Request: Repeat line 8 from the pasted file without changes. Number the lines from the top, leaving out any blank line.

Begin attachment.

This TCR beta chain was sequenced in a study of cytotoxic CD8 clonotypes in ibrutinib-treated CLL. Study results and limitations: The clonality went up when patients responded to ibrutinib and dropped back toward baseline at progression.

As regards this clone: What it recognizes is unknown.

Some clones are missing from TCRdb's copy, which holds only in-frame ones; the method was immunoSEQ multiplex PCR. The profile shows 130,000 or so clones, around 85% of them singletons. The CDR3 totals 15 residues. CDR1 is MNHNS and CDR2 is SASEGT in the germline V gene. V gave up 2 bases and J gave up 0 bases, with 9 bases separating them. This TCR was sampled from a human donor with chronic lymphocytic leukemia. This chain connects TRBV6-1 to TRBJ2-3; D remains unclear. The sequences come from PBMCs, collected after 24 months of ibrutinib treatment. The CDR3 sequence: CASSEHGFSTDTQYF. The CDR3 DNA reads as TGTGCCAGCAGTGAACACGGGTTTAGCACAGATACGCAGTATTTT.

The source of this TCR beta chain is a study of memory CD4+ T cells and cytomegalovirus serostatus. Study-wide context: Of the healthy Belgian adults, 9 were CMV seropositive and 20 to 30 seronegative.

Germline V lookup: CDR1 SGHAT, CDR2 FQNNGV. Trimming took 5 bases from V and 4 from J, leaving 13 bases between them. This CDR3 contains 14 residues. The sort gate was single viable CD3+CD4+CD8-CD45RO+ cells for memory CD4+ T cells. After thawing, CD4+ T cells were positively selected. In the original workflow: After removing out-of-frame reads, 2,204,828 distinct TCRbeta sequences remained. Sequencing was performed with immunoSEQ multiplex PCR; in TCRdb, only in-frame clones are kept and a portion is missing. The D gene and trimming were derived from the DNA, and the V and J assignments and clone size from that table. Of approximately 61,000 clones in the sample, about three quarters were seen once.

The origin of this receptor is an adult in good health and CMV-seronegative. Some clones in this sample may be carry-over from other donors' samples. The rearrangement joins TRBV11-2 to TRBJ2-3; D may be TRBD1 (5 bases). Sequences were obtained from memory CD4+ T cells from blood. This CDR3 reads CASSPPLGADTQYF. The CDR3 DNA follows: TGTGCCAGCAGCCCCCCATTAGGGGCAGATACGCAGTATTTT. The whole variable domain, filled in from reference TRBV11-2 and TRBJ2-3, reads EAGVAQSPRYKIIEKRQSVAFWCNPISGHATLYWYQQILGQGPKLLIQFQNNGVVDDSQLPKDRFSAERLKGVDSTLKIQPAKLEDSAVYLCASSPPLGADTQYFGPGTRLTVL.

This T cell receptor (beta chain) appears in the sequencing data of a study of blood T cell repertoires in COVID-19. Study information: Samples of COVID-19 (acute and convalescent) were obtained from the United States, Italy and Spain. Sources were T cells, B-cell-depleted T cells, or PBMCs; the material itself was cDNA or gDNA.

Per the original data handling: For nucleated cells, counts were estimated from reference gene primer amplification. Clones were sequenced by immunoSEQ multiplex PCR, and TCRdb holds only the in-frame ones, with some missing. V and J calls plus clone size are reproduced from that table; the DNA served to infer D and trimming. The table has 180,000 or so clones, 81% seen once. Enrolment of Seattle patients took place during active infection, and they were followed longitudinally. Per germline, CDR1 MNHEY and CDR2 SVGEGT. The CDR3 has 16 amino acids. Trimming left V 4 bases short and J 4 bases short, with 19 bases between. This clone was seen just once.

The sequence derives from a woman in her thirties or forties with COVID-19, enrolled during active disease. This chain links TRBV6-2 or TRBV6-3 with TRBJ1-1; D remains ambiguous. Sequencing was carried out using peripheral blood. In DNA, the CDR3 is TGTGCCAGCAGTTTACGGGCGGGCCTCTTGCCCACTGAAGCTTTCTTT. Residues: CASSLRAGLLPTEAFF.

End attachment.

Per the original data handling: For nucleated cells, counts were estimated from reference gene primer amplification. Clones were sequenced by immunoSEQ multiplex PCR, and TCRdb holds only the in-frame ones, with some missing. V and J calls plus clone size are reproduced from that table; the DNA served to infer D and trimming. The table has 180,000 or so clones, 81% seen once. Enrolment of Seattle patients took place during active infection, and they were followed longitudinally. Per germline, CDR1 MNHEY and CDR2 SVGEGT. The CDR3 has 16 amino acids. Trimming left V 4 bases short and J 4 bases short, with 19 bases between. This clone was seen just once.